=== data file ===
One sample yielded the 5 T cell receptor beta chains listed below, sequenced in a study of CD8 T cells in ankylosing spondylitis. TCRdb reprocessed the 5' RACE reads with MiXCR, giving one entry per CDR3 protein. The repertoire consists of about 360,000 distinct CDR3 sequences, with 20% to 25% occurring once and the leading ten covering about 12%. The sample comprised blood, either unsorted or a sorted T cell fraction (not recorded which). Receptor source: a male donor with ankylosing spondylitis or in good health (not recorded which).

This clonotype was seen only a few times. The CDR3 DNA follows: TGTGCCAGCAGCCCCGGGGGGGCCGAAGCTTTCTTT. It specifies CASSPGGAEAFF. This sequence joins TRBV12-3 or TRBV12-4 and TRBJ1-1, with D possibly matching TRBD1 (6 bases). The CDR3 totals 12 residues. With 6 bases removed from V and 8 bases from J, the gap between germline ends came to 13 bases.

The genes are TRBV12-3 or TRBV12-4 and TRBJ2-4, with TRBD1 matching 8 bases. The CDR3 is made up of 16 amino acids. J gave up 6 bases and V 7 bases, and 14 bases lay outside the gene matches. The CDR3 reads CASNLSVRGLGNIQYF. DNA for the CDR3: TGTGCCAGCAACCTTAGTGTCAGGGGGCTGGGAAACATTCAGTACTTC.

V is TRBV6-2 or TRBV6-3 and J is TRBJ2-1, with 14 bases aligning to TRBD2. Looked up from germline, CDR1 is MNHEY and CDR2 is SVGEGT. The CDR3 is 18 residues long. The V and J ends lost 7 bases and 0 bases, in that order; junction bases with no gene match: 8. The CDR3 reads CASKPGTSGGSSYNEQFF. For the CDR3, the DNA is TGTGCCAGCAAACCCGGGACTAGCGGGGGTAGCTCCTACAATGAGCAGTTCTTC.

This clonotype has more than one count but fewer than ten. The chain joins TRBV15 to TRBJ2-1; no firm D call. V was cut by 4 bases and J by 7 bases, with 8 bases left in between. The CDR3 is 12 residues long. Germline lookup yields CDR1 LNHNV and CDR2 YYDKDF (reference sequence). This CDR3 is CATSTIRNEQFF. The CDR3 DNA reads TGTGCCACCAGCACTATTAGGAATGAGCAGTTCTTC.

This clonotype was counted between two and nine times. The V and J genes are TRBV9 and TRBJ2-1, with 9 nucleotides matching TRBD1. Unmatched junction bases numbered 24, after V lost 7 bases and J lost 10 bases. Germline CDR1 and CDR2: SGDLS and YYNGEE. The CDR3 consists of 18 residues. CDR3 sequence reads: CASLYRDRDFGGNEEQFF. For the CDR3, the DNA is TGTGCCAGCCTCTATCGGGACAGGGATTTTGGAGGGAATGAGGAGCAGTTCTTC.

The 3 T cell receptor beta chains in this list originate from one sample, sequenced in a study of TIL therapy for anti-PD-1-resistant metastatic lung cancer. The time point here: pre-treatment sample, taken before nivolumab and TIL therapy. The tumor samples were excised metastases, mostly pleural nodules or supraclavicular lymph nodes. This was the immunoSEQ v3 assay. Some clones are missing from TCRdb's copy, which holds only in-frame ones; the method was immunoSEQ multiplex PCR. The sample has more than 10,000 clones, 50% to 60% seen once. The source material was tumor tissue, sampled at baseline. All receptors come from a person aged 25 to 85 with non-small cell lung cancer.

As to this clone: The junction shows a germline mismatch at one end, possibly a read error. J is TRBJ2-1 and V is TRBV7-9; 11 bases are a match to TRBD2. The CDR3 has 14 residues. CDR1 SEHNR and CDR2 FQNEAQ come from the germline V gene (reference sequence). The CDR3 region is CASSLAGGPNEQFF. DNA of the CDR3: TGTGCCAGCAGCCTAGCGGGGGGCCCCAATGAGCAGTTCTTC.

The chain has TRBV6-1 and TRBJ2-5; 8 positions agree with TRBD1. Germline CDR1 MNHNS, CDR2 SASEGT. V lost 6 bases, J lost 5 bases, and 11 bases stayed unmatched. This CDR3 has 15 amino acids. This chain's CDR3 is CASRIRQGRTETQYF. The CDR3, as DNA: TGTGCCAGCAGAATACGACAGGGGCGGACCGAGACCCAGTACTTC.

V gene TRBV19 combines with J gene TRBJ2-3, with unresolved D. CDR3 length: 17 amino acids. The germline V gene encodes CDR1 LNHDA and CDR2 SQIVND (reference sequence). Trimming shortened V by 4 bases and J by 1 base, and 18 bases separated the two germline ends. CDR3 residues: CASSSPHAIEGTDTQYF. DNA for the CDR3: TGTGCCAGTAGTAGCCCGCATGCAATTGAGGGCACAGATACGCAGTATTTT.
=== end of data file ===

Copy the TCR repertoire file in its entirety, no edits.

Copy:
One sample yielded the 5 T cell receptor beta chains listed below, sequenced in a study of CD8 T cells in ankylosing spondylitis. TCRdb reprocessed the 5' RACE reads with MiXCR, giving one entry per CDR3 protein. The repertoire consists of about 360,000 distinct CDR3 sequences, with 20% to 25% occurring once and the leading ten covering about 12%. The sample comprised blood, either unsorted or a sorted T cell fraction (not recorded which). Receptor source: a male donor with ankylosing spondylitis or in good health (not recorded which).

This clonotype was seen only a few times. The CDR3 DNA follows: TGTGCCAGCAGCCCCGGGGGGGCCGAAGCTTTCTTT. It specifies CASSPGGAEAFF. This sequence joins TRBV12-3 or TRBV12-4 and TRBJ1-1, with D possibly matching TRBD1 (6 bases). The CDR3 totals 12 residues. With 6 bases removed from V and 8 bases from J, the gap between germline ends came to 13 bases.

The genes are TRBV12-3 or TRBV12-4 and TRBJ2-4, with TRBD1 matching 8 bases. The CDR3 is made up of 16 amino acids. J gave up 6 bases and V 7 bases, and 14 bases lay outside the gene matches. The CDR3 reads CASNLSVRGLGNIQYF. DNA for the CDR3: TGTGCCAGCAACCTTAGTGTCAGGGGGCTGGGAAACATTCAGTACTTC.

V is TRBV6-2 or TRBV6-3 and J is TRBJ2-1, with 14 bases aligning to TRBD2. Looked up from germline, CDR1 is MNHEY and CDR2 is SVGEGT. The CDR3 is 18 residues long. The V and J ends lost 7 bases and 0 bases, in that order; junction bases with no gene match: 8. The CDR3 reads CASKPGTSGGSSYNEQFF. For the CDR3, the DNA is TGTGCCAGCAAACCCGGGACTAGCGGGGGTAGCTCCTACAATGAGCAGTTCTTC.

This clonotype has more than one count but fewer than ten. The chain joins TRBV15 to TRBJ2-1; no firm D call. V was cut by 4 bases and J by 7 bases, with 8 bases left in between. The CDR3 is 12 residues long. Germline lookup yields CDR1 LNHNV and CDR2 YYDKDF (reference sequence). This CDR3 is CATSTIRNEQFF. The CDR3 DNA reads TGTGCCACCAGCACTATTAGGAATGAGCAGTTCTTC.

This clonotype was counted between two and nine times. The V and J genes are TRBV9 and TRBJ2-1, with 9 nucleotides matching TRBD1. Unmatched junction bases numbered 24, after V lost 7 bases and J lost 10 bases. Germline CDR1 and CDR2: SGDLS and YYNGEE. The CDR3 consists of 18 residues. CDR3 sequence reads: CASLYRDRDFGGNEEQFF. For the CDR3, the DNA is TGTGCCAGCCTCTATCGGGACAGGGATTTTGGAGGGAATGAGGAGCAGTTCTTC.

The 3 T cell receptor beta chains in this list originate from one sample, sequenced in a study of TIL therapy for anti-PD-1-resistant metastatic lung cancer. The time point here: pre-treatment sample, taken before nivolumab and TIL therapy. The tumor samples were excised metastases, mostly pleural nodules or supraclavicular lymph nodes. This was the immunoSEQ v3 assay. Some clones are missing from TCRdb's copy, which holds only in-frame ones; the method was immunoSEQ multiplex PCR. The sample has more than 10,000 clones, 50% to 60% seen once. The source material was tumor tissue, sampled at baseline. All receptors come from a person aged 25 to 85 with non-small cell lung cancer.

As to this clone: The junction shows a germline mismatch at one end, possibly a read error. J is TRBJ2-1 and V is TRBV7-9; 11 bases are a match to TRBD2. The CDR3 has 14 residues. CDR1 SEHNR and CDR2 FQNEAQ come from the germline V gene (reference sequence). The CDR3 region is CASSLAGGPNEQFF. DNA of the CDR3: TGTGCCAGCAGCCTAGCGGGGGGCCCCAATGAGCAGTTCTTC.

The chain has TRBV6-1 and TRBJ2-5; 8 positions agree with TRBD1. Germline CDR1 MNHNS, CDR2 SASEGT. V lost 6 bases, J lost 5 bases, and 11 bases stayed unmatched. This CDR3 has 15 amino acids. This chain's CDR3 is CASRIRQGRTETQYF. The CDR3, as DNA: TGTGCCAGCAGAATACGACAGGGGCGGACCGAGACCCAGTACTTC.

V gene TRBV19 combines with J gene TRBJ2-3, with unresolved D. CDR3 length: 17 amino acids. The germline V gene encodes CDR1 LNHDA and CDR2 SQIVND (reference sequence). Trimming shortened V by 4 bases and J by 1 base, and 18 bases separated the two germline ends. CDR3 residues: CASSSPHAIEGTDTQYF. DNA for the CDR3: TGTGCCAGTAGTAGCCCGCATGCAATTGAGGGCACAGATACGCAGTATTTT.